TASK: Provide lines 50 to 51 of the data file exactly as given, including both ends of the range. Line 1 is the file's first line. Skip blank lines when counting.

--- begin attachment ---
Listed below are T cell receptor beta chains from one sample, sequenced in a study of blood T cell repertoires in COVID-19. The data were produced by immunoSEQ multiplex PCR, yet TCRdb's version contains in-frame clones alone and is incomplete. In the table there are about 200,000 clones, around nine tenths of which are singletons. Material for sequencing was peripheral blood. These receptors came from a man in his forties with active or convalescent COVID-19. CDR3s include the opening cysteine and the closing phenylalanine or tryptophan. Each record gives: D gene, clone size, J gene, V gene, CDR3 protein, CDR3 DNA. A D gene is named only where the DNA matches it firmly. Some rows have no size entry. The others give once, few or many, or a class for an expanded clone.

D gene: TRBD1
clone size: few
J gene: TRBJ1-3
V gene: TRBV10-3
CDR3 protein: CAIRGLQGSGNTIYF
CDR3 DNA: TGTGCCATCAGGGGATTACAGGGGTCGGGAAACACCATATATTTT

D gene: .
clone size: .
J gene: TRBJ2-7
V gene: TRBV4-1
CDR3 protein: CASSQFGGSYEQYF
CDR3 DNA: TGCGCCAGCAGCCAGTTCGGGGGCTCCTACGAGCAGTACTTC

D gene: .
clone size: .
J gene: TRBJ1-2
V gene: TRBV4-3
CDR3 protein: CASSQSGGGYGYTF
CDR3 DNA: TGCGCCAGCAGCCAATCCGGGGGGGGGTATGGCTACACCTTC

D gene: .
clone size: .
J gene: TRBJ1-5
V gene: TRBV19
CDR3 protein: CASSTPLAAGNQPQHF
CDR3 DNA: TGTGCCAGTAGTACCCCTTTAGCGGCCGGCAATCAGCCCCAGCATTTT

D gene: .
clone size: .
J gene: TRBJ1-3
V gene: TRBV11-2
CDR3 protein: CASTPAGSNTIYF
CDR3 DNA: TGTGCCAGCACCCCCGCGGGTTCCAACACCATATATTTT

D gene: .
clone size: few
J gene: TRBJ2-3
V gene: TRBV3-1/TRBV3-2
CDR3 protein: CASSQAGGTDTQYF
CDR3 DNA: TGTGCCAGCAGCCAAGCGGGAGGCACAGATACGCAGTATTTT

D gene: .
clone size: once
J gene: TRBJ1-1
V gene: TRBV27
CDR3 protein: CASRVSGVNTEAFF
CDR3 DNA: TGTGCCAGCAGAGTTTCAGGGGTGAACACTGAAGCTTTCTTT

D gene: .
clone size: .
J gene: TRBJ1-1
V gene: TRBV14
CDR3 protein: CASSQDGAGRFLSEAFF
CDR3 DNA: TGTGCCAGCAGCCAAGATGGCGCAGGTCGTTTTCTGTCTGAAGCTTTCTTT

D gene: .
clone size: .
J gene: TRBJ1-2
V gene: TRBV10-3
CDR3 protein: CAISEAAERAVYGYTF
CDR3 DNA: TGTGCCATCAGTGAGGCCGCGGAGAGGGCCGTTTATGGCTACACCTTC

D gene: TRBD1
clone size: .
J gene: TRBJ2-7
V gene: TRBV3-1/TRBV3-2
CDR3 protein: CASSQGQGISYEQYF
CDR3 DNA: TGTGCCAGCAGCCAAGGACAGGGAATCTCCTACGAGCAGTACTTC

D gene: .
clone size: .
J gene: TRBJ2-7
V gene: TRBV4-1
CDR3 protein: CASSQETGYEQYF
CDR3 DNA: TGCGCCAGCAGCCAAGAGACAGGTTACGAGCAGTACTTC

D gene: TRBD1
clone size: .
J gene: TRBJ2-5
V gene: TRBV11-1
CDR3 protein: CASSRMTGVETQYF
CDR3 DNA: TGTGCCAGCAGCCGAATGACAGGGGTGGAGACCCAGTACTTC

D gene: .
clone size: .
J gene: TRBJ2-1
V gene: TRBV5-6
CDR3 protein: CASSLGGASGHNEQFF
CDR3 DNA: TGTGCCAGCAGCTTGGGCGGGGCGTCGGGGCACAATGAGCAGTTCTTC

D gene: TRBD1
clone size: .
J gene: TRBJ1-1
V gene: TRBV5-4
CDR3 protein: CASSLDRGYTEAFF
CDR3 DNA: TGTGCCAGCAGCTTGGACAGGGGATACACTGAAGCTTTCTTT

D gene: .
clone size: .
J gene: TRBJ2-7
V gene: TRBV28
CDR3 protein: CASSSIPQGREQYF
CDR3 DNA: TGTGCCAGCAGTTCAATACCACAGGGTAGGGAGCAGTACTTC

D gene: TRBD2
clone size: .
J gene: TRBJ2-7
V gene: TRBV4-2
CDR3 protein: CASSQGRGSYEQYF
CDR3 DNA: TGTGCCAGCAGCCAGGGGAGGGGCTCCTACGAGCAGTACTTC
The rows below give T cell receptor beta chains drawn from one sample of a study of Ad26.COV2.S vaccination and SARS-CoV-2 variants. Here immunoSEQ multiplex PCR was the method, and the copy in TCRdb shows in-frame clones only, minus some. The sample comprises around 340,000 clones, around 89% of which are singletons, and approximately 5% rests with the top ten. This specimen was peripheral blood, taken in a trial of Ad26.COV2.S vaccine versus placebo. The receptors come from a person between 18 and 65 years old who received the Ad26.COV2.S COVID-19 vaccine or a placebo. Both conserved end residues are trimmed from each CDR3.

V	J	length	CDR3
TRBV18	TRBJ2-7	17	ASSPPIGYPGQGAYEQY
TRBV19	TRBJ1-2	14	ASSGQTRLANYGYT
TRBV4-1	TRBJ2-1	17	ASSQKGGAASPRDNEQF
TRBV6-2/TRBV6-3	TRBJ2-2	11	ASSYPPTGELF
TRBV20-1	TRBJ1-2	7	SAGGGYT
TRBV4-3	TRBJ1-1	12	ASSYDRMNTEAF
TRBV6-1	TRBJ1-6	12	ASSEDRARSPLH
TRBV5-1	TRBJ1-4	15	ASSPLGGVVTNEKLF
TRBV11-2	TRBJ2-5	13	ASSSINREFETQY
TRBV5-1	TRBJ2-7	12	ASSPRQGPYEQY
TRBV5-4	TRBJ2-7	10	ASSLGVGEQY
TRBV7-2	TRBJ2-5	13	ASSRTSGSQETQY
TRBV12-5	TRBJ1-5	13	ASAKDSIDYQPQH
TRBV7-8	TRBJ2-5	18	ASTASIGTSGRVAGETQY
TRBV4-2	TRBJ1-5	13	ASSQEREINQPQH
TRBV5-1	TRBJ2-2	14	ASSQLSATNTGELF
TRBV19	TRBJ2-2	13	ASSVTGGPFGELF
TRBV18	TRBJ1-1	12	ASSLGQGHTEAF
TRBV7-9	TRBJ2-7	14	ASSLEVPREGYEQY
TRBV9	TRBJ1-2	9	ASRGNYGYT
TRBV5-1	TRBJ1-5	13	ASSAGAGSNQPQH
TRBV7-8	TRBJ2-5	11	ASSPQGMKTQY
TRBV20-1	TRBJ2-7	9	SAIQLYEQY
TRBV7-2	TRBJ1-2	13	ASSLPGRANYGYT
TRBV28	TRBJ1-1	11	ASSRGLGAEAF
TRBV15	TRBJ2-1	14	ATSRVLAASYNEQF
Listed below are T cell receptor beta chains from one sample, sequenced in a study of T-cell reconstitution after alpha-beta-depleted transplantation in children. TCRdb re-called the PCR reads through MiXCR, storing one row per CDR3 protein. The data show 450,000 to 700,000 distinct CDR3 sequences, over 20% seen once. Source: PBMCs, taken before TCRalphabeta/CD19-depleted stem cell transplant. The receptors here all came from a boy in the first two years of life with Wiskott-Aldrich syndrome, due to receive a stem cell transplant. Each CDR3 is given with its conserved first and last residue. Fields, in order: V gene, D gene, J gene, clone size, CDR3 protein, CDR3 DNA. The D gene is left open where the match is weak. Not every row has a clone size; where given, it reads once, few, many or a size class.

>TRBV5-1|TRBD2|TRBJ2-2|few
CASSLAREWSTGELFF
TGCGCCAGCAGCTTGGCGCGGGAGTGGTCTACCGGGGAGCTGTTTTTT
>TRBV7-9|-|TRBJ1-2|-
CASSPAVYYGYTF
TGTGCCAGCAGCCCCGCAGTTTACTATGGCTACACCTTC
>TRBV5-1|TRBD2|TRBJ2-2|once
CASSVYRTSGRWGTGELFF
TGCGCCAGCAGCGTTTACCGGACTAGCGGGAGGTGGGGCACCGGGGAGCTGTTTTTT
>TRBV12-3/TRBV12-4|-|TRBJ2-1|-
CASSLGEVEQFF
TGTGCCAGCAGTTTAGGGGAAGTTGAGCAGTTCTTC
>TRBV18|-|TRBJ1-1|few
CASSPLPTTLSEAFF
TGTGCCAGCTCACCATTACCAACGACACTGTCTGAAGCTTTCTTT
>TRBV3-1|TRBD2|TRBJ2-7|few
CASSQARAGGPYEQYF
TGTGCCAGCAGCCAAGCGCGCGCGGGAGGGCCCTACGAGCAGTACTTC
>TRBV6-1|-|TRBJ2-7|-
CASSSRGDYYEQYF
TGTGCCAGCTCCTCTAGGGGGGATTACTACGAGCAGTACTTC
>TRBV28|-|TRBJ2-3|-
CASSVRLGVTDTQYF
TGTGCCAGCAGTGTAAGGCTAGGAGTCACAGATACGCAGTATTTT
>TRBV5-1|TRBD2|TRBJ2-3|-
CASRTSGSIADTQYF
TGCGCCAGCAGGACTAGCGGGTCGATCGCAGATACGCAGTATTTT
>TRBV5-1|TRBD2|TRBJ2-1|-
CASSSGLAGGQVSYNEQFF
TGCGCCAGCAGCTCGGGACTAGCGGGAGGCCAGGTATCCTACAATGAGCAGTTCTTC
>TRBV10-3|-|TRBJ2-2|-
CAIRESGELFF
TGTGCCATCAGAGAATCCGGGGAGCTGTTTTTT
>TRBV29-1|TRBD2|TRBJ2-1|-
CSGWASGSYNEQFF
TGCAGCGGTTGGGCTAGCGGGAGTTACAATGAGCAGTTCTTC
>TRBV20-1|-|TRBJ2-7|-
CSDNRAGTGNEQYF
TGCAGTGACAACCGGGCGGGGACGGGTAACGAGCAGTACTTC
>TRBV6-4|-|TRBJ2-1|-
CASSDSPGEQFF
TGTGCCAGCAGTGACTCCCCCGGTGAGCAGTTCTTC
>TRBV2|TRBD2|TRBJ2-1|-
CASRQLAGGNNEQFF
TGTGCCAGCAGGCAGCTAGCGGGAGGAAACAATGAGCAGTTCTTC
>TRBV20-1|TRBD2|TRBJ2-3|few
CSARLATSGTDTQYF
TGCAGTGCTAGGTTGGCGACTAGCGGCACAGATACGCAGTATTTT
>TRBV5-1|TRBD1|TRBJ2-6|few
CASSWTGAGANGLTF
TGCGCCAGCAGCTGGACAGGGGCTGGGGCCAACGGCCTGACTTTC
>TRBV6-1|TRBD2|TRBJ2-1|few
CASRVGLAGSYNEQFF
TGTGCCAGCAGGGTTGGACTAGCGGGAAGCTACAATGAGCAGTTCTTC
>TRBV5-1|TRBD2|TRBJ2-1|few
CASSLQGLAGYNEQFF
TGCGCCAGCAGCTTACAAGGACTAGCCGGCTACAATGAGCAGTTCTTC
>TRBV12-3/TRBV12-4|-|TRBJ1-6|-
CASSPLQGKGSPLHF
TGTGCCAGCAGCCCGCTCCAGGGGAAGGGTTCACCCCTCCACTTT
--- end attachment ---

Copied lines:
D gene: .
clone size: .